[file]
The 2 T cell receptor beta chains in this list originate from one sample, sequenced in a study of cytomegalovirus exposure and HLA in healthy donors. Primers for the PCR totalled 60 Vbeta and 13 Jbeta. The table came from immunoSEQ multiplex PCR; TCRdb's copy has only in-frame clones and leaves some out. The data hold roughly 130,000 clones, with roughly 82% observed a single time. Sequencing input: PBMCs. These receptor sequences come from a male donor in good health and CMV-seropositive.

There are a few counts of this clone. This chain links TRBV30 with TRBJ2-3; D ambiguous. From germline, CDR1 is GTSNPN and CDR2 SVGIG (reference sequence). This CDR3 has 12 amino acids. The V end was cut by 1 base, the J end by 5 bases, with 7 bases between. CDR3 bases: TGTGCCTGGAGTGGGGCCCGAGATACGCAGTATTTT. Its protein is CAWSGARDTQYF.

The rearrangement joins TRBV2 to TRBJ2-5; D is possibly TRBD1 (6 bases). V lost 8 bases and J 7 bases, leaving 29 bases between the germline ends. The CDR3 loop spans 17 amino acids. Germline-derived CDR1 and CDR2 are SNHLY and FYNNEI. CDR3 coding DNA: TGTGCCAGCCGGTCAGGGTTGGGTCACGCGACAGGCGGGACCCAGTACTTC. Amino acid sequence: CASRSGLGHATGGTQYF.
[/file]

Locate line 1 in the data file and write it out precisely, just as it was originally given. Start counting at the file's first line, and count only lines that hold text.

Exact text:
The 2 T cell receptor beta chains in this list originate from one sample, sequenced in a study of cytomegalovirus exposure and HLA in healthy donors. Primers for the PCR totalled 60 Vbeta and 13 Jbeta. The table came from immunoSEQ multiplex PCR; TCRdb's copy has only in-frame clones and leaves some out. The data hold roughly 130,000 clones, with roughly 82% observed a single time. Sequencing input: PBMCs. These receptor sequences come from a male donor in good health and CMV-seropositive.